Roofwasher Pre-Cistern Filters: Which Filter is Right for Your Install?

January 18, 2018

There are several roofwasher options available for pre-filtering your rainwater before it enters your holding tank/cistern. Some options are better than others. Here, we have applied our field experience with each type and have rated them on a scale of 1-5 based on several metrics: Cost, Ease of Installation, Effectiveness, Aesthetics, Maintenance Requirements, and Limitations. As always, happy harvesting and we hope you find this guide beneficial!

 

 

Option A: First Flush Filter 

Cost: 1 (This option is a real penny saver!)

Ease of Installation: 3 (Need to be somewhat handy to secure first flush unit to side of house/structure)

Effectiveness: 3 (When installed in conjunction with our Aluminum Downspout Debris Filters, this can be a very effective way of filtering water before it enters your rain tank. Must take care to size the first flush standpipe correctly, though. Please see our sizing guide on product page)

Aesthetics: 1 (This is the most visible pre-filter for a rain tank, and it can look pretty bulky once installed)

Maintenance: 4 (High maintenance. Needs to be checked frequently for clogging and to ensure standpipe drains effectively and downspout debris filter is clean. Also needs winterization in fall before cold weather strikes)

Limitations: 5 (Very limited use. You generally have to install a first flush filter on each downspout that you’re wanting to direct into your cistern)

Additional notes: Ohio customers must use either Wisy Vortex or other approved secondary means of pre-filtration for your cistern installation, per Ohio Health regulations. 

 

 

Option B: Maelstrom Rainwater Filter

Cost: 3 (A bit pricey)

Ease of Installation: 3 (Need to be somewhat handy to install this filter)

Effectiveness: 4 (Very effective at keeping out debris and filtering water before it enters the cistern)

Aesthetics: 5 (Invisible from ground level since it is generally housed inside tank)

Maintenance: 4 (Must be checked regularly for clogging and must be cleaned on a regular basis — generally every week in rainy season)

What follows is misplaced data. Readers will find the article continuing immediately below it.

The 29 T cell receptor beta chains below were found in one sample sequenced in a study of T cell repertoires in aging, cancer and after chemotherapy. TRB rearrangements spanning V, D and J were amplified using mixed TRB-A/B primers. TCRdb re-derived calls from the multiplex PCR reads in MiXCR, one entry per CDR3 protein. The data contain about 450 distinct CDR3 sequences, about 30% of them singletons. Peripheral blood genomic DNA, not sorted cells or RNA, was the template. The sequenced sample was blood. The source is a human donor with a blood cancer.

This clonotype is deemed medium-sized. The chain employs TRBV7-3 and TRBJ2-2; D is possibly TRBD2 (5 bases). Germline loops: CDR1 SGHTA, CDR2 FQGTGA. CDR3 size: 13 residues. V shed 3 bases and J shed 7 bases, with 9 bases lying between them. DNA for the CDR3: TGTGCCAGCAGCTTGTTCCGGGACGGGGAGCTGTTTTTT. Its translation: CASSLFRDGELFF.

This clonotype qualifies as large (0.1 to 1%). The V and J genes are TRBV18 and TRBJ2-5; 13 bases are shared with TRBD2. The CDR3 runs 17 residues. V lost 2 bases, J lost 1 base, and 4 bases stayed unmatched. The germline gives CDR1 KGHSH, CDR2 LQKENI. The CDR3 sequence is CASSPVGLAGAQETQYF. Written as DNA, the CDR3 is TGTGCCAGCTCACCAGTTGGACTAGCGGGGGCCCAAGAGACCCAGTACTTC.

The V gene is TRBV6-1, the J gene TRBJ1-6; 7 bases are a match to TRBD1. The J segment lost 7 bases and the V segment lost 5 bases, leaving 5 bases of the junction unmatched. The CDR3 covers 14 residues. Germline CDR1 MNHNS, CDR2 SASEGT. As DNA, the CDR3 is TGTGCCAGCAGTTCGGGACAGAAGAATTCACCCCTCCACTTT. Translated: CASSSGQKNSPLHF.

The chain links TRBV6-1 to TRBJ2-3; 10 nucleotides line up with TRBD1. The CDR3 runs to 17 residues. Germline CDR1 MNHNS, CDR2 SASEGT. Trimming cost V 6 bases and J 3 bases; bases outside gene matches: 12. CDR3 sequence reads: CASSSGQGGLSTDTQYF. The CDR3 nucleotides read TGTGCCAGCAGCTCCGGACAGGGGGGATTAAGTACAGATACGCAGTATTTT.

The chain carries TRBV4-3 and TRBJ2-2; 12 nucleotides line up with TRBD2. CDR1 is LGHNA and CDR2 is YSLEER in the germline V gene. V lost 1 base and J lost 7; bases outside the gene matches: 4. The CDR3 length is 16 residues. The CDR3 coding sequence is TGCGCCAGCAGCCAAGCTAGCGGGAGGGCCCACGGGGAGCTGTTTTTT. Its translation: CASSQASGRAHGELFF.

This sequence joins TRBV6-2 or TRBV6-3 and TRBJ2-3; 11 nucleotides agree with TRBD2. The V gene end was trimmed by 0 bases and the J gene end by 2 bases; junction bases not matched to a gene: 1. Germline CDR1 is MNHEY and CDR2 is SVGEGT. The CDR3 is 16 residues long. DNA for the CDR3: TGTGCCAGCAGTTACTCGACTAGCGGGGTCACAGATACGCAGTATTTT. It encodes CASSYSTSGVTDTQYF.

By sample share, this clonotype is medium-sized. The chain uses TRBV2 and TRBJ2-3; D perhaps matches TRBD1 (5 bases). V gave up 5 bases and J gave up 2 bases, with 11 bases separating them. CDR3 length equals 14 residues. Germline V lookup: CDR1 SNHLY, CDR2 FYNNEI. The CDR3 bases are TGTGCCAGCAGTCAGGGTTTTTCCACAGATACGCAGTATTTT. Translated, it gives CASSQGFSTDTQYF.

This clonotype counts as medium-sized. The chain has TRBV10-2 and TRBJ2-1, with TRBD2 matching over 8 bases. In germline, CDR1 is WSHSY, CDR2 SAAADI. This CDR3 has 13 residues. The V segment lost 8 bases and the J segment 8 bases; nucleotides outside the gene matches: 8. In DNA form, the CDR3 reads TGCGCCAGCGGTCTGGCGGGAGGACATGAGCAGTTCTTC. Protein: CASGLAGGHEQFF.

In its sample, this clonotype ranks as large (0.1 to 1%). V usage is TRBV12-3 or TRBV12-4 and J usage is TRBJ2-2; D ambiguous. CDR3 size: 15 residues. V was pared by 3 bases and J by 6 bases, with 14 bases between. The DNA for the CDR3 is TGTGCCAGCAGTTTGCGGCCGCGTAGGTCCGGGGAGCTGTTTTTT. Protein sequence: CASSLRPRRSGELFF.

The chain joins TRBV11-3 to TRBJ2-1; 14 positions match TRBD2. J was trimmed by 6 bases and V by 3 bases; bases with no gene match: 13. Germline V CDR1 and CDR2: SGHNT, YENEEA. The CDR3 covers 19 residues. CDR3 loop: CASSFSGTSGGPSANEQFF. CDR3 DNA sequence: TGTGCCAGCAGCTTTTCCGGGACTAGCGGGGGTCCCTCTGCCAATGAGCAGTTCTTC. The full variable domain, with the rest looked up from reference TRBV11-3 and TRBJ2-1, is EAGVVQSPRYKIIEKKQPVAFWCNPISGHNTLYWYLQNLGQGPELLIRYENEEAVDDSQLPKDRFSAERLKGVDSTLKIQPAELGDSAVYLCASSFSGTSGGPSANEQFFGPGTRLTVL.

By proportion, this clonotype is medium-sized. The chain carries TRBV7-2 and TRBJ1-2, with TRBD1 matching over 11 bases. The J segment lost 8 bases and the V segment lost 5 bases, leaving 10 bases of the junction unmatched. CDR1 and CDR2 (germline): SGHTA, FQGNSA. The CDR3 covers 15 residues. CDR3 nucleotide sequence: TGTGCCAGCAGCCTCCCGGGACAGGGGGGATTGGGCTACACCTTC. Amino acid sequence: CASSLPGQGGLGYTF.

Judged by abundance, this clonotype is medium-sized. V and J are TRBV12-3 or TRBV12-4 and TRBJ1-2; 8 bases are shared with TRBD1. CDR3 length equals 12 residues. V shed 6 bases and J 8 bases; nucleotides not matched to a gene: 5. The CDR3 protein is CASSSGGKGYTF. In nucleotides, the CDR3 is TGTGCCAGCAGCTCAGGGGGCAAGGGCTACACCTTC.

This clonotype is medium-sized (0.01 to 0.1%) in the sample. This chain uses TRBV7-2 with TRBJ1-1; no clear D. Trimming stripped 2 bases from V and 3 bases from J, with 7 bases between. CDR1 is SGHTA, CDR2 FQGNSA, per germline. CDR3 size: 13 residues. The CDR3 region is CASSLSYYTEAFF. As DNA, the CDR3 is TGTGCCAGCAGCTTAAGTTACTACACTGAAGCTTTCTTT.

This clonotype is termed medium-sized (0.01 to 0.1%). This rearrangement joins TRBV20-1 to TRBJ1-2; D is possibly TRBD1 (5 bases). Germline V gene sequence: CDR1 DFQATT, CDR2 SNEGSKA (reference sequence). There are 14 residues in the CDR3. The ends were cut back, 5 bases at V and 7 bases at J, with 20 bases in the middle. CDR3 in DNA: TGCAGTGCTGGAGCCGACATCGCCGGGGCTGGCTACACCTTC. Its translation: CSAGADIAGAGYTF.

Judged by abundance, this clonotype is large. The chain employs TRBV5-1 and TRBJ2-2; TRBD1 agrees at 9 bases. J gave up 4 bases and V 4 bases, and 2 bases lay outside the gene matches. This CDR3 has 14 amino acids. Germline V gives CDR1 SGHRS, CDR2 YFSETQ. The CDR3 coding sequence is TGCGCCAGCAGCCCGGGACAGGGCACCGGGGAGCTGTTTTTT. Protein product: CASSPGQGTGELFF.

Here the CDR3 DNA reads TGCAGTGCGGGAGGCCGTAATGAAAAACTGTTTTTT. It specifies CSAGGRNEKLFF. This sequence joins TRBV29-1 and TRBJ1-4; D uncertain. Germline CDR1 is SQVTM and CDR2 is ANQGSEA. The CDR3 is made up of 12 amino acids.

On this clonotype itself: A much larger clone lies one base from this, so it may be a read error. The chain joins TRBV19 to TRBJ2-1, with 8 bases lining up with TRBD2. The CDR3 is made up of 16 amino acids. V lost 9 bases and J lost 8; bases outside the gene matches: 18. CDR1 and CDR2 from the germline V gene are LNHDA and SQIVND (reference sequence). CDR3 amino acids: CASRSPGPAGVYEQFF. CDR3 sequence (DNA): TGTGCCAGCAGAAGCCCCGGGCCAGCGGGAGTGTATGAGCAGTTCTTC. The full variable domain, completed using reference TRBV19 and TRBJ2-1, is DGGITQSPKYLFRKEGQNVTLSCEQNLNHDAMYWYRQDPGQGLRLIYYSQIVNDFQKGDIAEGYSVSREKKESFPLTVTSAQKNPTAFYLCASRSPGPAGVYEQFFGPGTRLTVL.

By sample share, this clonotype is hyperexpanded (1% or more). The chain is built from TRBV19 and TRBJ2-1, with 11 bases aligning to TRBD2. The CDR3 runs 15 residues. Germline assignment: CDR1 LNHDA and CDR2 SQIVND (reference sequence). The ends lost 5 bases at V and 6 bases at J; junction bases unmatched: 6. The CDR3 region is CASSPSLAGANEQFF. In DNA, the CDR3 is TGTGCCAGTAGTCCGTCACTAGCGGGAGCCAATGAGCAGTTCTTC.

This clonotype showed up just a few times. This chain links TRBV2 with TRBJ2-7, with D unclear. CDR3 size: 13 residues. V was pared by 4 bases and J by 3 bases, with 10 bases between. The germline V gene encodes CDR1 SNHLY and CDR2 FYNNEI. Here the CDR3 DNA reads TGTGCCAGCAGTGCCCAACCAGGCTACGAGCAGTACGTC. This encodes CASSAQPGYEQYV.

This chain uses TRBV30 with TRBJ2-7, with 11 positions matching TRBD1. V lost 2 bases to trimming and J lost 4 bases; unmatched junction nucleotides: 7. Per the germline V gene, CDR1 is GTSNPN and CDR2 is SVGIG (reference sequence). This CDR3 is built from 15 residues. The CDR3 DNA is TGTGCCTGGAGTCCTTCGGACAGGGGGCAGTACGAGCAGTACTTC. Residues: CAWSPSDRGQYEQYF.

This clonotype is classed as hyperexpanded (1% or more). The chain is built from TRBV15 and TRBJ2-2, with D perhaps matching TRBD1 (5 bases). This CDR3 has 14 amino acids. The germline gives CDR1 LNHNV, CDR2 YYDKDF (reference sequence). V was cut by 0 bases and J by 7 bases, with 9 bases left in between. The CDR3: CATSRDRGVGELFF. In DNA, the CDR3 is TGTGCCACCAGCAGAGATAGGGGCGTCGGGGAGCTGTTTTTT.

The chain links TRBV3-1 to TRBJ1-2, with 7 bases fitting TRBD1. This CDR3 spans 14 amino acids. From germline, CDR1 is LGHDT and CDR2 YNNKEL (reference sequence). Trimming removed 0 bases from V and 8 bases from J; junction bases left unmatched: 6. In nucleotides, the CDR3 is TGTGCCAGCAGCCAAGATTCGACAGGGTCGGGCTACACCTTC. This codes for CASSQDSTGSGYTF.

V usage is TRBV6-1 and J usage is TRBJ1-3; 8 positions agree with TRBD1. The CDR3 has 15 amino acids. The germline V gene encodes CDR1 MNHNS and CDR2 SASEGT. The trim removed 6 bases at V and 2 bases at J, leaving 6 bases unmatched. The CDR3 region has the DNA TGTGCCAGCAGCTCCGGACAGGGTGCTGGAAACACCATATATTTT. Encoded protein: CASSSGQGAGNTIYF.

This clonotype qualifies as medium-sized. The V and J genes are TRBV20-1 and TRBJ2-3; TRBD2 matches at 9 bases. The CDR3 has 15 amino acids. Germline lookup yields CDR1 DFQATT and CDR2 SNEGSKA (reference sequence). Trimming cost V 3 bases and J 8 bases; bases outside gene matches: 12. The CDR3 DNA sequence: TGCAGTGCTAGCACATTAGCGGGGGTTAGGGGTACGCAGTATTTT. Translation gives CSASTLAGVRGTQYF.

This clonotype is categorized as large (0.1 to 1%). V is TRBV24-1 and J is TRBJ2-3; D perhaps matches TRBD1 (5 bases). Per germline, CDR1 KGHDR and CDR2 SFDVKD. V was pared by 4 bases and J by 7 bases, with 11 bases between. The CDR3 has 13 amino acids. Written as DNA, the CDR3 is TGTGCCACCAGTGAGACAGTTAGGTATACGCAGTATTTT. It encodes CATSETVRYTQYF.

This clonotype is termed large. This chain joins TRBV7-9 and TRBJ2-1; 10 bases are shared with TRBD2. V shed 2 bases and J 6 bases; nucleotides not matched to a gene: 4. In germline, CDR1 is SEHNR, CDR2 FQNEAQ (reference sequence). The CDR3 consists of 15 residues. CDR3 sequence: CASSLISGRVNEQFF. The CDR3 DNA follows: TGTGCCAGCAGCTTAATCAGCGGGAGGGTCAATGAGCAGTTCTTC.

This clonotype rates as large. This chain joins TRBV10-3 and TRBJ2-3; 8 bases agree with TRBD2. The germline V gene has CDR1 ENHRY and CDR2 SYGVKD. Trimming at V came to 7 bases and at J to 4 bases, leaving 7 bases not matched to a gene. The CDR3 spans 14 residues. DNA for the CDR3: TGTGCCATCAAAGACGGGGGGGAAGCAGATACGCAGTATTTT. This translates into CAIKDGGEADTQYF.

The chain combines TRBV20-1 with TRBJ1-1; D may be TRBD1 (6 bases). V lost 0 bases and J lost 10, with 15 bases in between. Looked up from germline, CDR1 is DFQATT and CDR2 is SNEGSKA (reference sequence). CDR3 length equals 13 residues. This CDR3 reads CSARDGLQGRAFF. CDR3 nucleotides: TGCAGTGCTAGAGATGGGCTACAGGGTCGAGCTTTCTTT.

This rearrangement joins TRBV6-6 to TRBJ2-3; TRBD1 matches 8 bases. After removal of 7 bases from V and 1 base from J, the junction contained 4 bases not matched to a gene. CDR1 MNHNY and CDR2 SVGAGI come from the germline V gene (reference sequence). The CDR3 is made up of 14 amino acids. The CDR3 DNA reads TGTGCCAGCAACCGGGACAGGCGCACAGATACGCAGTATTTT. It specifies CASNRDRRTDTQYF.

Limitations: 3 (Very versatile. All downspouts can be directed into one filter, provided that you are not draining more than 2,200 sq ft of roof space into your cistern)

Additional notes: Not approved for Ohio customers when using rainwater indoors. Also, customer must decide whether to mount this inside a Filter Pit box (an extra expense) or inside tank (recommended)

 

 

Option C: Wisy Vortex Filter (WFF Series)

Cost: 5 (Expensive, but worth every penny!)

Ease of Installation: 4 (Need to mark your pipe elevations carefully during installation because you will have to drop your pipe once it hits the Wisy filter since the inlet on the filter and the outlet to the cistern on the filter are at different elevations. Helps to have a laser level on site when installing for underground applications… but then again a laser level is recommended for any underground pipe installation)

Effectiveness: 5 (Extremely effective at mitigating first flush of water and collecting and filtering incoming water from downspouts. You will be very pleased with this unit)

Aesthetics: 3.5 (Only visible part is a small round black riser and lid. It is recommended to keep the riser extended 8” above grade to prevent groundwater from seeping into your system when installing the filter below ground level)

Maintenance: 2 (Should be checked monthly to start, then cleaned quarterly once the system is established)

Limitations: 1 (Very few limitations with this filter unit. Larger sizes are available if you’re draining bigger roof areas. It performs better than any pre-filtering roofwasher on the market. It is difficult, though, to make this filter work if you live on a completely flat parcel of land. Ideally, you need some dip in elevation on your property to run the bottom drain on the filter out to daylight)

Additional notes: This filter is approved for use on Ohio Private Water System installations.

 

 

 

Option D: Wisy Linear100 Rainwater Filter (Available in Poly or Stainless Steel models)

Cost: 3 (In a metric of cost to effectiveness, this filter is by far the best deal, especially if you go with the poly model)

Ease of Installation: 2 (Installs easily. Just need to make sure your overflow port in your tank is set 2” lower than your inlet port)

Effectiveness: 5 (Extremely effective at mitigating first flush of water and collecting and filtering incoming water from downspouts. You will be very pleased with this unit)

Aesthetics: 5 (Invisible — housed in the cistern)

Maintenance: 2 (Should be checked monthly to start, then cleaned quarterly once the system is established)

Limitations: 1 (The only limitation is that you can only harvest up to 2100 sq ft of roof through this filter to maintain peak efficiency in converting incoming rainwater into harvested water)

Additional notes: This filter is not yet approved for use on Ohio Private Water System installations.

Please reload

Featured Posts

PUMP BUYING GUIDE

February 22, 2019

1/6
Please reload

Recent Posts

February 22, 2019

Please reload

Archive